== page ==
- #1

- 28

- 1

## Main Question or Discussion Point

I'm having trouble with error propagation analysis. When you make a single measurement of several variables, say (x,y,z) and you calculate a function f(x,y,z), you just have to apply the common formula of error propagation:

$$\sigma_f(x,y,z)=\sqrt{\left| \frac{\partial f}{\partial x} \right| \sigma_x^2 + \left| \frac{\partial f}{\partial y} \right| \sigma_y^2 + \left| \frac{\partial f}{\partial z} \right| \sigma_z^2}$$

But I don't know what to do when you have many values for each (x,y,z).

Suppose you measure m and x in a spring to calculate the elasticity constant via k(x,m)=mg/x.The variables m and x are measured with an intrinsic error of the apparatus. You repeat the measurement several times leaving the variables fixed. The error could be combined using the cuadratic sum.

Now, you change m, so x varies too. You repeat the same process above. This would introduce a dispersion in k.

How is the error of k in this case? It seems that possible solutions could be Demming regression, total least squares, Monter Carlo methods... but I'm quite lost, a simple example would be helpful.

To give some numbers (totally invented):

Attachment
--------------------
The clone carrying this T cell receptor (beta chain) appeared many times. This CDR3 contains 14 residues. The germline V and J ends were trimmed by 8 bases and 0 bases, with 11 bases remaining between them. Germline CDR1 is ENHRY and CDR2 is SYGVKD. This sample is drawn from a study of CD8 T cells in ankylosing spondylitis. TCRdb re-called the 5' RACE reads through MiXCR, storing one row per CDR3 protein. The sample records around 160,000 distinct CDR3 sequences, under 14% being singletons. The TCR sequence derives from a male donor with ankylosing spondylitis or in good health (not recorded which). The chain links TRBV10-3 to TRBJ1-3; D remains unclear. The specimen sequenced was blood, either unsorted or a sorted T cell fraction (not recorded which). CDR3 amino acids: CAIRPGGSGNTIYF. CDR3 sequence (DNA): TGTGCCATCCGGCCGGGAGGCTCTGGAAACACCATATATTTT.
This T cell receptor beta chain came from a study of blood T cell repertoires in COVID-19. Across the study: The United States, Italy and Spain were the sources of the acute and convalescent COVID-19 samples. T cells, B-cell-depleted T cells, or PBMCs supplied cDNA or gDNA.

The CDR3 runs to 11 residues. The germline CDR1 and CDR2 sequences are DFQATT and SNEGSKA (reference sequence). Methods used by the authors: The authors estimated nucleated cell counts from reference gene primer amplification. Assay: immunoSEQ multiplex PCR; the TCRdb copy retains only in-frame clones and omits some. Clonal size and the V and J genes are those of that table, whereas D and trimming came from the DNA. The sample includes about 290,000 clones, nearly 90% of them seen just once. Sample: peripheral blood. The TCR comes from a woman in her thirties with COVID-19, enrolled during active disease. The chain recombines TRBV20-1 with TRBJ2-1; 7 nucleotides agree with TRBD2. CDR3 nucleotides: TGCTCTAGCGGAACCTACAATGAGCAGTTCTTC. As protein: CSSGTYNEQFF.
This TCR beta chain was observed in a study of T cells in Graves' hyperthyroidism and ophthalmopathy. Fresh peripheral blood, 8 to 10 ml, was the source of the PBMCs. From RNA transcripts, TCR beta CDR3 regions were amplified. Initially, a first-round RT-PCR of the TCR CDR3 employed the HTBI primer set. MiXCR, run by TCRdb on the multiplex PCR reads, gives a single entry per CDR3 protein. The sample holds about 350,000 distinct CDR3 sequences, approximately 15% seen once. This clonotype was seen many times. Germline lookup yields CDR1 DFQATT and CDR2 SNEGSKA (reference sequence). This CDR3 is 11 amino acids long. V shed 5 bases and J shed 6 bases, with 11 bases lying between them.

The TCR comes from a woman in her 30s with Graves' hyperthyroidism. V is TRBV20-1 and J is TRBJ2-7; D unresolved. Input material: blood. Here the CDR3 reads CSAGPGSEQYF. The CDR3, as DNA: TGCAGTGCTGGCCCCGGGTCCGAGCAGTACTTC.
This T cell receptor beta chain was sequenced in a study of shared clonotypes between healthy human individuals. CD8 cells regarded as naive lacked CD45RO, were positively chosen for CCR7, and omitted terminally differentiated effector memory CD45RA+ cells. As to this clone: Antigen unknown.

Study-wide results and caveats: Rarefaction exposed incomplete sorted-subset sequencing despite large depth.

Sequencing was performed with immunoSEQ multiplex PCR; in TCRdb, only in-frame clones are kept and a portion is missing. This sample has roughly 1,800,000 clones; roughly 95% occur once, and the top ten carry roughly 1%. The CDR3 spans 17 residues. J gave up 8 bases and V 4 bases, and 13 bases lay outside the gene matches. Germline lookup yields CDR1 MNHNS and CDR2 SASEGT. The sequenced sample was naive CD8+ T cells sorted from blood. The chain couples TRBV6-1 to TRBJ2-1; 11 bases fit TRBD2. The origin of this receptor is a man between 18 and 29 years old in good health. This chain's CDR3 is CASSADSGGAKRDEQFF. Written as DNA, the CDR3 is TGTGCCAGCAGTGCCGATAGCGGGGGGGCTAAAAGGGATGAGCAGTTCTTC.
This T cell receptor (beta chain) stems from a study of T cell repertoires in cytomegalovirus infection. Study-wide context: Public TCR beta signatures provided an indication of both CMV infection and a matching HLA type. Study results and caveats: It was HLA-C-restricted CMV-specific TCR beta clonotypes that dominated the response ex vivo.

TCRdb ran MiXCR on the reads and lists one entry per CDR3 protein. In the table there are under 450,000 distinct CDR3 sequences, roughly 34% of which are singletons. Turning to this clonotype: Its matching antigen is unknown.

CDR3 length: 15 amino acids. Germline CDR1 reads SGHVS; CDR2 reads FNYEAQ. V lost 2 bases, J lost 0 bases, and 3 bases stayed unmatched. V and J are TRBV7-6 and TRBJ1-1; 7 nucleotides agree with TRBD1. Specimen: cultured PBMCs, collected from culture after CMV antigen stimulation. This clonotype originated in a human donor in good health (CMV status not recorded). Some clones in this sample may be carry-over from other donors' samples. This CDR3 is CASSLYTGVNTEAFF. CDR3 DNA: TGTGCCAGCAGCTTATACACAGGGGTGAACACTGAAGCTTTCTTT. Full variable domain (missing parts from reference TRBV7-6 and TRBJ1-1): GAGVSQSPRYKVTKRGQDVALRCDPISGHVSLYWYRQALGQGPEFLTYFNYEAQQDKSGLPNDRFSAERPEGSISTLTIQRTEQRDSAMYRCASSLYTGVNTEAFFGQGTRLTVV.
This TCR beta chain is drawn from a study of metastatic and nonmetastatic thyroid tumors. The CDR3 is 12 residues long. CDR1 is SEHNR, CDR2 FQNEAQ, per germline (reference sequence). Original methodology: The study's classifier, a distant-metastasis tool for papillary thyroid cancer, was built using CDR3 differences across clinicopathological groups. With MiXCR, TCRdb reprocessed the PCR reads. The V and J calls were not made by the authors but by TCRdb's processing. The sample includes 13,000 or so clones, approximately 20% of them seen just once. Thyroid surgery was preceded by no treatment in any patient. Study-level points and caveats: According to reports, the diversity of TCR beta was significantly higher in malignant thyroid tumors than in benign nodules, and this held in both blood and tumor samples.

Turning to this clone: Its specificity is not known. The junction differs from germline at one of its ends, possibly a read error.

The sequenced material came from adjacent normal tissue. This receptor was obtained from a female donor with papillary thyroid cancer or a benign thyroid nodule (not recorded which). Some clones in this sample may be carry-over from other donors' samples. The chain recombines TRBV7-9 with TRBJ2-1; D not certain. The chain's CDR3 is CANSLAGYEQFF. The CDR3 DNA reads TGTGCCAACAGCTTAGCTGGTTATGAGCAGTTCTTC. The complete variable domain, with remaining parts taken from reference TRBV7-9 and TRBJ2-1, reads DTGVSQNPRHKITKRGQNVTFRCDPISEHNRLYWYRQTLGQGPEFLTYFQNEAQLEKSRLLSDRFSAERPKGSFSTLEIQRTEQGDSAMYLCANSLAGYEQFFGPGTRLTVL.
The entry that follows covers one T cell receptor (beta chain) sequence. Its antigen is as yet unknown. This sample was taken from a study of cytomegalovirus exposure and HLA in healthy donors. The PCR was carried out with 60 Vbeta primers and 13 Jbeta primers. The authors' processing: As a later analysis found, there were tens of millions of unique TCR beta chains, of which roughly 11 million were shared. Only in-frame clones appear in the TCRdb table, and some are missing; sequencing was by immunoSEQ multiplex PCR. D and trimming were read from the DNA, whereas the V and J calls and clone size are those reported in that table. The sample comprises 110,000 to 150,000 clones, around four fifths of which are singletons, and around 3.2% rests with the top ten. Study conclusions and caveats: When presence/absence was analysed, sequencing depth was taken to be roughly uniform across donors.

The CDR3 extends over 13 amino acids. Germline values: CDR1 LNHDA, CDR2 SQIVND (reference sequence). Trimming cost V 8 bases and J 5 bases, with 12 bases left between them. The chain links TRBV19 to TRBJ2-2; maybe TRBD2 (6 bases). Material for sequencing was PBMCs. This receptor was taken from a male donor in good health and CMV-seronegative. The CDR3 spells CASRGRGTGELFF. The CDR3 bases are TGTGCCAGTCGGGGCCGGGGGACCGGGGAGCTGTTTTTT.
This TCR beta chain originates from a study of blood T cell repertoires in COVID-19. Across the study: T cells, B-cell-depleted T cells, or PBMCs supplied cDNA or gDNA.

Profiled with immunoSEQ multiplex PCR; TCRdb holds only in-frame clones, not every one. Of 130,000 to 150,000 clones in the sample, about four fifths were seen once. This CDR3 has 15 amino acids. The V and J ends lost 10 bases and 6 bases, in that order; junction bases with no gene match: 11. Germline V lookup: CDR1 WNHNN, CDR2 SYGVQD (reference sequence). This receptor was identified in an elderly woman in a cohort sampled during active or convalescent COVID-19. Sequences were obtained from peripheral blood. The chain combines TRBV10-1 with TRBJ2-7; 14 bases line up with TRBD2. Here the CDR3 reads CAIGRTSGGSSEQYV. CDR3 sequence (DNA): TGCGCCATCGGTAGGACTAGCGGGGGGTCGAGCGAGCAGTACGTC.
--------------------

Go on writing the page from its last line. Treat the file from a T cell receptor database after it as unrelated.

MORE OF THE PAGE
Measurement #1: m=10.0,10.1 and x=5.3,5.0.

Measurement #2: m=21.0,20.2 and x=10.4,10.2.

$$\sigma_f(x,y,z)=\sqrt{\left| \frac{\partial f}{\partial x} \right| \sigma_x^2 + \left| \frac{\partial f}{\partial y} \right| \sigma_y^2 + \left| \frac{\partial f}{\partial z} \right| \sigma_z^2}$$

But I don't know what to do when you have many values for each (x,y,z).

Suppose you measure m and x in a spring to calculate the elasticity constant via k(x,m)=mg/x.The variables m and x are measured with an intrinsic error of the apparatus. You repeat the measurement several times leaving the variables fixed. The error could be combined using the cuadratic sum.

Now, you change m, so x varies too. You repeat the same process above. This would introduce a dispersion in k.

How is the error of k in this case? It seems that possible solutions could be Demming regression, total least squares, Monter Carlo methods... but I'm quite lost, a simple example would be helpful.

To give some numbers (totally invented):

Measurement #1: m=10.0,10.1 and x=5.3,5.0.

Measurement #2: m=21.0,20.2 and x=10.4,10.2.